John Donne cries in anguish about his inability to please God. Concurring with Paul’s flesh-vs.-spirit war described in Romans 6-8, the metaphysical poet says that God has been too gentle in dealing with him.
Something more drastic is needed “knocking, breathing, shining and seeking to mend.” Donne says nothing less than a violent overthrow can help him, beset by sin. In witty oxymoron, he says, “I’ll never be able to stand unless you knock me down.”
Despite the war talk, the poem is about love. It is a holy sonnet. “Dearly I love you, and would be lov’d fain,” he says. But such love is troubled by a triangle. I “am betroth’d unto your enemy,” and only a divorce can resolve.
The poem is chock-full of conceits, startling — even disturbing — paradoxes. But it ends with the most striking. For Donne to be free, God must imprison him. For Donne to be (spiritually) chaste, God must ravish him (insinuation: rape). So violence, love, unfaithfulness and longing for faithfulness are all tied into one.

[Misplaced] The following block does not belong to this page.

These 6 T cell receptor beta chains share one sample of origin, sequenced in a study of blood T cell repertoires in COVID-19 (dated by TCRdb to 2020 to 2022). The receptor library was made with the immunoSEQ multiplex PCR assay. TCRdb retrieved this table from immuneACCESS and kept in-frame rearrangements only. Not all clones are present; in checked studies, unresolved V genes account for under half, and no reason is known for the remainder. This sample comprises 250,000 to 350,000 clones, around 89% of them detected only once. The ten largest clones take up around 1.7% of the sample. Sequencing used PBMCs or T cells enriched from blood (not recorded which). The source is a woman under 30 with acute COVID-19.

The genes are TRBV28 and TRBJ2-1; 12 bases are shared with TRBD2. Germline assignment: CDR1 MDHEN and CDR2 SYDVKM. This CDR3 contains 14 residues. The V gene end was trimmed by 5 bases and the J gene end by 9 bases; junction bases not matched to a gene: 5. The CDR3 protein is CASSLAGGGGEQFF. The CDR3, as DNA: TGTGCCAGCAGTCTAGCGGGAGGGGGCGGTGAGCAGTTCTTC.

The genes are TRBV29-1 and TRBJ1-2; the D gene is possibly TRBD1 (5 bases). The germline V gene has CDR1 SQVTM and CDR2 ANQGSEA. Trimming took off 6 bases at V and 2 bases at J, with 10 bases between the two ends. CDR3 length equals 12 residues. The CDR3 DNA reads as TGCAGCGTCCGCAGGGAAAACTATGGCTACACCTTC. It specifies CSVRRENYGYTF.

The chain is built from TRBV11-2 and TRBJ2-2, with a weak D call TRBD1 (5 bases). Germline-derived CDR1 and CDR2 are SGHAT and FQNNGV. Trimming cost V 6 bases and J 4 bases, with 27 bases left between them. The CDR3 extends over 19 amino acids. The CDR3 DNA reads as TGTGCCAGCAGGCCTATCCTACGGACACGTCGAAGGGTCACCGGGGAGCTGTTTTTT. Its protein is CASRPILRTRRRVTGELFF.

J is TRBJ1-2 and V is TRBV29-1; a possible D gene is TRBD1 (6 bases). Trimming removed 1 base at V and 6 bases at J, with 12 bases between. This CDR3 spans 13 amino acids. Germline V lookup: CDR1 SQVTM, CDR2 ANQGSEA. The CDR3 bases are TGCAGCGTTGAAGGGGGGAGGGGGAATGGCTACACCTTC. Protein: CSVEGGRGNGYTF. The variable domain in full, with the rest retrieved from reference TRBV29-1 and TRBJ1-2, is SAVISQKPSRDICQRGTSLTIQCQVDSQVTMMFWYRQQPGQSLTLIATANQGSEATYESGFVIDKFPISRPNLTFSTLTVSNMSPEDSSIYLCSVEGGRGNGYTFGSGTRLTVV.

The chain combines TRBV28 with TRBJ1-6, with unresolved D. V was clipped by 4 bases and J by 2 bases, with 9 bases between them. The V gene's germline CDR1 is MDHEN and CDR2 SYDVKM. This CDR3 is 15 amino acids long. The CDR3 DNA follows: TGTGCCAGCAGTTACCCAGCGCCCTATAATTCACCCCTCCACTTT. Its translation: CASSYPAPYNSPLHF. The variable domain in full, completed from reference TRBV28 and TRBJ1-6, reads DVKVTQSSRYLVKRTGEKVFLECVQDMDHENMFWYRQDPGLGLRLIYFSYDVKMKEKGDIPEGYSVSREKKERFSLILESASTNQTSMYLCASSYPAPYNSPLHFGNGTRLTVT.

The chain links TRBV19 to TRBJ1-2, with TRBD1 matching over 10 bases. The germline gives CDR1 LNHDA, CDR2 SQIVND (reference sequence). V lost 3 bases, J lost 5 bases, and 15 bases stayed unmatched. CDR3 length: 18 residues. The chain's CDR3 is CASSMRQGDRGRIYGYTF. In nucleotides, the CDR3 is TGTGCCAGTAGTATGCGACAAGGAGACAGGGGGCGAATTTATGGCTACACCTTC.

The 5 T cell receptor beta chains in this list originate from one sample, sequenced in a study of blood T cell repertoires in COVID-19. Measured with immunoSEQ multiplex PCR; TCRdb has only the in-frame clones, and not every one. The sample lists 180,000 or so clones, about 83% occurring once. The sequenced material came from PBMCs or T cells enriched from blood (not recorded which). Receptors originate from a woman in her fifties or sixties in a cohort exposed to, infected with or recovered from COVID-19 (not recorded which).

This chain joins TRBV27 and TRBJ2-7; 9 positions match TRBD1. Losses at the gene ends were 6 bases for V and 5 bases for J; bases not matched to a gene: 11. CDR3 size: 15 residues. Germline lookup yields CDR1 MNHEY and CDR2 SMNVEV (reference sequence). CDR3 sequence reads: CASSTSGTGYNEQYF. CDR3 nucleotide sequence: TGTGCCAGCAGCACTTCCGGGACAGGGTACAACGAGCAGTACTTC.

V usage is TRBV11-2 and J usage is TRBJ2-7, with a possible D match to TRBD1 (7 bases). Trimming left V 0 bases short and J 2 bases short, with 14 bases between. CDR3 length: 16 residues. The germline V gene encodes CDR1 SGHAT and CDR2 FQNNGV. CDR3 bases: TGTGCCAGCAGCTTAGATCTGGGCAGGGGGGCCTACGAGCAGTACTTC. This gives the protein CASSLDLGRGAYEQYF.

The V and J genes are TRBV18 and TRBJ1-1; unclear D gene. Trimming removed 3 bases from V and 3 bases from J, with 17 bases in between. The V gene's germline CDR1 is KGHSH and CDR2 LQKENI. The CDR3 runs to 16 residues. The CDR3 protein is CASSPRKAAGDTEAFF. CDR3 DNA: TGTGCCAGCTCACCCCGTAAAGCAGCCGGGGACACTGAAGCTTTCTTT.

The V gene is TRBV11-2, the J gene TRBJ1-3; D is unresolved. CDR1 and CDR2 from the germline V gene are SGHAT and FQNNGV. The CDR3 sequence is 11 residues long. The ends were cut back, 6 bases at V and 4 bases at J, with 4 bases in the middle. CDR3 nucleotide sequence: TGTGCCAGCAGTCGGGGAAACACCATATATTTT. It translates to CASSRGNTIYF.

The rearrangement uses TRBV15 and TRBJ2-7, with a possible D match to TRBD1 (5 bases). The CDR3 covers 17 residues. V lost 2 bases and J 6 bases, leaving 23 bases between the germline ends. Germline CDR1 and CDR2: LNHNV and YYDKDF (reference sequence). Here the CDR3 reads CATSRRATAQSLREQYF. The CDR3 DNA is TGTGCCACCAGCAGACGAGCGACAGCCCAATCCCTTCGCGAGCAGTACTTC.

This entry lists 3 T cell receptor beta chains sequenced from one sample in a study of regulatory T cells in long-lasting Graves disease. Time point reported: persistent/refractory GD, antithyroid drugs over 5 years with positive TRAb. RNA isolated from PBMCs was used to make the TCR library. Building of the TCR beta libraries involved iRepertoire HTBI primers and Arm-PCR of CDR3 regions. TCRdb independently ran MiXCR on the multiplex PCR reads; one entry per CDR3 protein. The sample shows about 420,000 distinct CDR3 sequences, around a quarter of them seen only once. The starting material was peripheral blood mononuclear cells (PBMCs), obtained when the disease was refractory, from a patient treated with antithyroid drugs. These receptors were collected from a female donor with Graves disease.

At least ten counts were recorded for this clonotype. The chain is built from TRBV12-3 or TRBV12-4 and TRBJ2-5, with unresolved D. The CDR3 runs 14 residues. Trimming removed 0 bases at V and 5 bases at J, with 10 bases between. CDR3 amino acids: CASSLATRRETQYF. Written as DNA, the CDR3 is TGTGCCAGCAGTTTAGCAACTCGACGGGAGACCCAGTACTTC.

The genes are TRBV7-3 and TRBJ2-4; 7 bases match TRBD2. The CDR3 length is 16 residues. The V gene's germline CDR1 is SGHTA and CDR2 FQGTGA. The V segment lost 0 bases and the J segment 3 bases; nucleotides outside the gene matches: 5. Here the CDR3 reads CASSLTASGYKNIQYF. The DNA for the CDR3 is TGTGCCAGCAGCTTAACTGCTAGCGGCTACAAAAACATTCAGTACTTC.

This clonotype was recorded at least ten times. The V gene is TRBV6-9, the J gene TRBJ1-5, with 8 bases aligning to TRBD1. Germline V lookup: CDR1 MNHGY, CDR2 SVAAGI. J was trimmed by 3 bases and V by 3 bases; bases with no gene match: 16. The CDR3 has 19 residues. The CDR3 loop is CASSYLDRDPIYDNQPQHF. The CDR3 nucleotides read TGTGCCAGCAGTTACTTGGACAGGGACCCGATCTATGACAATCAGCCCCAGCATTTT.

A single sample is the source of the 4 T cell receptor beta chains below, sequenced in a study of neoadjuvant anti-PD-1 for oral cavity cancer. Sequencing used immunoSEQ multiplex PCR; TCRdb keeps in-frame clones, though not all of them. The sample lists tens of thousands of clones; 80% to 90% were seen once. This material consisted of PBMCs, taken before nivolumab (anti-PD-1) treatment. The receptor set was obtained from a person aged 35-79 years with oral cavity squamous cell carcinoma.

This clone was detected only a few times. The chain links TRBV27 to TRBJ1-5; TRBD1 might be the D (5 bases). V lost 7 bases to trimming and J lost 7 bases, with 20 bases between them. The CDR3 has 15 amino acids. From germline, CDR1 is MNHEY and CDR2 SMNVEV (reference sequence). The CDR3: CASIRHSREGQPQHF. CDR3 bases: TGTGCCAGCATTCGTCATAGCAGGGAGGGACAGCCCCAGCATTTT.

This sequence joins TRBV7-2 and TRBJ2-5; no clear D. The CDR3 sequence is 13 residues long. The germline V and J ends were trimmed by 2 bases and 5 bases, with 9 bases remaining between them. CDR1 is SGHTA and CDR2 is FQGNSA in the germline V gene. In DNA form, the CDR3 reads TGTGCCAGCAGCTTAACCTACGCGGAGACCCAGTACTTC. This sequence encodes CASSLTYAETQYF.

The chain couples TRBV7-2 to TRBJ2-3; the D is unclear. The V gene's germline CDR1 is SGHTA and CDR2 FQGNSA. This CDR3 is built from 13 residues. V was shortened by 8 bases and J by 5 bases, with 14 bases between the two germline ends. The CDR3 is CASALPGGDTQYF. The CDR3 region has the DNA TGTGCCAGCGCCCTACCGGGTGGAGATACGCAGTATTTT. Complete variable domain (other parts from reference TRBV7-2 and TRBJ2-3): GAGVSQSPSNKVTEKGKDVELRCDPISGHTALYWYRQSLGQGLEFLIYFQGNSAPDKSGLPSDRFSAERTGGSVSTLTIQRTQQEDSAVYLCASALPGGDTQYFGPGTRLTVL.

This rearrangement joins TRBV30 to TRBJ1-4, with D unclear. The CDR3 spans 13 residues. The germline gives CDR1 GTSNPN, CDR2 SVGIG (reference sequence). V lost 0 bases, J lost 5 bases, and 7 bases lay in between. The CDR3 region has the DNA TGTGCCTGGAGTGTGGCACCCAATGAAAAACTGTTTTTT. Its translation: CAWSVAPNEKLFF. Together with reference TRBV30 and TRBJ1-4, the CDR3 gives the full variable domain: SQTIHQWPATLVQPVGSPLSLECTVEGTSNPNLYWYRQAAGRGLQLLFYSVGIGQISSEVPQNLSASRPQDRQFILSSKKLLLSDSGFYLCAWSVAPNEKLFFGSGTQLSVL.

This is the human condition. Temptation lays hold of even the best of us. Serving God, then, is desiring to do so and praying for God’s help. Here’s the whole sonnet:
Batter my heart, three-person’d God, for you
As yet but knock, breathe, shine, and seek to mend;
That I may rise and stand, o’erthrow me, and bend
Your force to break, blow, burn, and make me new.
I, like an usurp’d town to another due,
Labor to admit you, but oh, to no end;
Reason, your viceroy in me, me should defend,
But is captiv’d, and proves weak or untrue.
Yet dearly I love you, and would be lov’d fain,
But am betroth’d unto your enemy;
Divorce me, untie or break that knot again,
Take me to you, imprison me, for I,
Except you enthrall me, never shall be free,
Nor ever chaste, except you ravish me.